Tuesday, August 02, 2016, Google Announced at their Webmaster Central Blog that it will be changing the way it evaluates web pages for mobile searches. With more than 3.49 billion people worldwide using the Internet regularly and nearly 2.5 billion who do so from a mobile phone, according to data from InternetLiveStats, this could have a huge impact on your brand’s SEO efforts.
Read More: The State of Mobile Marketing 2015 [Infographic]
Furthering its push to improve services for mobile users, Google has decided to start indexing search results for mobile separately from desktop to offer mobile users better and fresher content.
In the past, mobile search results were based on the version of your website that’s presented to a user when they visit via a desktop computer. However, many websites have a separate, stripped-down version that’s presented to mobile visitors, so the user experience and value of websites aren't always consistent even though mobile searches return the same results as the desktop version.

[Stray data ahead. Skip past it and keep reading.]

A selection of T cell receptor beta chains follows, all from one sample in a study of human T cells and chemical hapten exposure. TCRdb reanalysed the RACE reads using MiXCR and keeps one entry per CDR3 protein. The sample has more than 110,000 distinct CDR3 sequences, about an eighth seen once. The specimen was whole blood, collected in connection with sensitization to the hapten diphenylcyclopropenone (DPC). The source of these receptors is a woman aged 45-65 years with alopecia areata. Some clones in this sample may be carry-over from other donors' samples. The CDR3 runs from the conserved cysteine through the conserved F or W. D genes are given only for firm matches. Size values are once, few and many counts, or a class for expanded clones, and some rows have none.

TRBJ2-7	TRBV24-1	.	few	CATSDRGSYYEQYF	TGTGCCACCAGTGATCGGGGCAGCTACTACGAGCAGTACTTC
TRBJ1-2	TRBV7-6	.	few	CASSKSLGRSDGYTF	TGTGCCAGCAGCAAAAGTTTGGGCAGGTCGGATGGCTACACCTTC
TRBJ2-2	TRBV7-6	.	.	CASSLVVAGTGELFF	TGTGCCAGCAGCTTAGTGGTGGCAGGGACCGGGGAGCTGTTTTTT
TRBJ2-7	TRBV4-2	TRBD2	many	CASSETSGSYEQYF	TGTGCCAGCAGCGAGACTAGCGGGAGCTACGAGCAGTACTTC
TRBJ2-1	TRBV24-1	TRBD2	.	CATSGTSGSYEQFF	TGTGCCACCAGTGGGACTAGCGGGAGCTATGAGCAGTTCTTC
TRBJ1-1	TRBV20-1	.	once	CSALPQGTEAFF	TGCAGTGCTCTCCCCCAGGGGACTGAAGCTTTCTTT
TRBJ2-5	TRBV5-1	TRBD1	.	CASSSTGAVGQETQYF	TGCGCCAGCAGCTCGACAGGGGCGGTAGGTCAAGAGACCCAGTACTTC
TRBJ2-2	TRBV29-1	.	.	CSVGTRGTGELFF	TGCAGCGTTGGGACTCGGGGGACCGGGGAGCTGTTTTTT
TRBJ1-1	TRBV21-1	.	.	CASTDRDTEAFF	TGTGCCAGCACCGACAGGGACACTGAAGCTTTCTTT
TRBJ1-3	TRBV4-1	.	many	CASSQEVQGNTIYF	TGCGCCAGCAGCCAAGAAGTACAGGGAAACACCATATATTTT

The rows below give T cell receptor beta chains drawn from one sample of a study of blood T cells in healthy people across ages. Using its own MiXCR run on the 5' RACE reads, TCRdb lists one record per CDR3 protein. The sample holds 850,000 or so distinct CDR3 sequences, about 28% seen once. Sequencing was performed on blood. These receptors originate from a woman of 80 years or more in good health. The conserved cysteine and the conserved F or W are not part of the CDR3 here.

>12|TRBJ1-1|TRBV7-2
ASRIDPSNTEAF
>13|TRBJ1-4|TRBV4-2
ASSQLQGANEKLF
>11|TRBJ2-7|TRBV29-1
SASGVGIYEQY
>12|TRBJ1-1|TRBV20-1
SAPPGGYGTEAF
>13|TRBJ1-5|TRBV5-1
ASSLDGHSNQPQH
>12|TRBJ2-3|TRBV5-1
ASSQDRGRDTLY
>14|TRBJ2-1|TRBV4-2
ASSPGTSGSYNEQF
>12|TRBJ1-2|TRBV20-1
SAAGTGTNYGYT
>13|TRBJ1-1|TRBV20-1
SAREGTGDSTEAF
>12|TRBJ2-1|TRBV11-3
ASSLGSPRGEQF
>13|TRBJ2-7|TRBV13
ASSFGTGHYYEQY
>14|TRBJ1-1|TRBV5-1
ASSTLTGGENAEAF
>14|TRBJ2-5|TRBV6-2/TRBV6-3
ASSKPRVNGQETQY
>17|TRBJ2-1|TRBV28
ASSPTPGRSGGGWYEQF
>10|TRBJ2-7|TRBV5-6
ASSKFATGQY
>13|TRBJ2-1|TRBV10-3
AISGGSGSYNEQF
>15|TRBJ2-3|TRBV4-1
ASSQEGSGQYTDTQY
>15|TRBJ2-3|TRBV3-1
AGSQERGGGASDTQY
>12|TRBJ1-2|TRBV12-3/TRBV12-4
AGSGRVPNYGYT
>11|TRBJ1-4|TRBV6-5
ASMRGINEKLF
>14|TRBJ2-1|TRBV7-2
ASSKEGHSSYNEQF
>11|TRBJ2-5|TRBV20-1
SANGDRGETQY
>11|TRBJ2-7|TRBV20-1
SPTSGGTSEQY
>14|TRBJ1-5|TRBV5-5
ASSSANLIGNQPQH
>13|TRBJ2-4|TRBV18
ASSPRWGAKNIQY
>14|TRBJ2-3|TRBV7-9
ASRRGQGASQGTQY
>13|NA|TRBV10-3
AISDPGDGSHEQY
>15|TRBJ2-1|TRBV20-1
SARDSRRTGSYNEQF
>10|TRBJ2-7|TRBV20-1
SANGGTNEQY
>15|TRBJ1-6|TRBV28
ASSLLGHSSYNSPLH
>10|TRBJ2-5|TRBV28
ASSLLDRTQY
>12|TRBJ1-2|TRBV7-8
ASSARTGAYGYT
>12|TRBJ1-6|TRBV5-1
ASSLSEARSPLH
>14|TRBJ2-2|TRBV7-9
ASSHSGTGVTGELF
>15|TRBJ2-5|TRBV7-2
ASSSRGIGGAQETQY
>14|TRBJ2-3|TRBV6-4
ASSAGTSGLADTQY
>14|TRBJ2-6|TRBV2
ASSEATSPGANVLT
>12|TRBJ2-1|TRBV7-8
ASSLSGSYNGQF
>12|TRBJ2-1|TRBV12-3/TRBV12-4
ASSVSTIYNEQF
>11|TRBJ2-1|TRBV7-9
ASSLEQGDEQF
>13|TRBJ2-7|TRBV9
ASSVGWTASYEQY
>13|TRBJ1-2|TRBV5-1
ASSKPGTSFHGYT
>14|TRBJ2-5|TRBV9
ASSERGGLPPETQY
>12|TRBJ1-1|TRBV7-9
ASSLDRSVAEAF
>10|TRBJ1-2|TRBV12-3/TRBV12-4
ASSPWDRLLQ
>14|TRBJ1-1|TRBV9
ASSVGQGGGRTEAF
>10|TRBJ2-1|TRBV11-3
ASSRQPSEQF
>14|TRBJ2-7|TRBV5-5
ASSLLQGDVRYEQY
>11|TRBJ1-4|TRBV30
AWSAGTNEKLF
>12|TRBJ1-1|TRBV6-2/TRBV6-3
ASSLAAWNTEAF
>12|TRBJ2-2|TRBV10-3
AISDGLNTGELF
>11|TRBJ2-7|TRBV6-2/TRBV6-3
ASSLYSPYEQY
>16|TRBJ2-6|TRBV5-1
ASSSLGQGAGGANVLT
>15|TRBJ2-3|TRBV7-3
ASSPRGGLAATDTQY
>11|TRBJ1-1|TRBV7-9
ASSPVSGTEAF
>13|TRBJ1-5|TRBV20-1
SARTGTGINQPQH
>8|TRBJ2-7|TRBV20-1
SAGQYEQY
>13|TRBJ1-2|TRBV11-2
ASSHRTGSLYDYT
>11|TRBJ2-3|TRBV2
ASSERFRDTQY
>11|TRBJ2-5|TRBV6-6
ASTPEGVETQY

Google’s solution is to split its index of web pages into two parts, one for desktop and one for mobile, to provide the best user experience on each device. Each user’s search results will be dependent on the device they’re browsing from—desktop or mobile. This is a problem for brands who have stripped valuable content from their mobile sites and it may lead to lower search rankings on mobile devices.
According to Search Engine Land, the move will eventually see the newly introduced search index become the primary one. The standard desktop index will remain active, but it won’t be updated as frequently.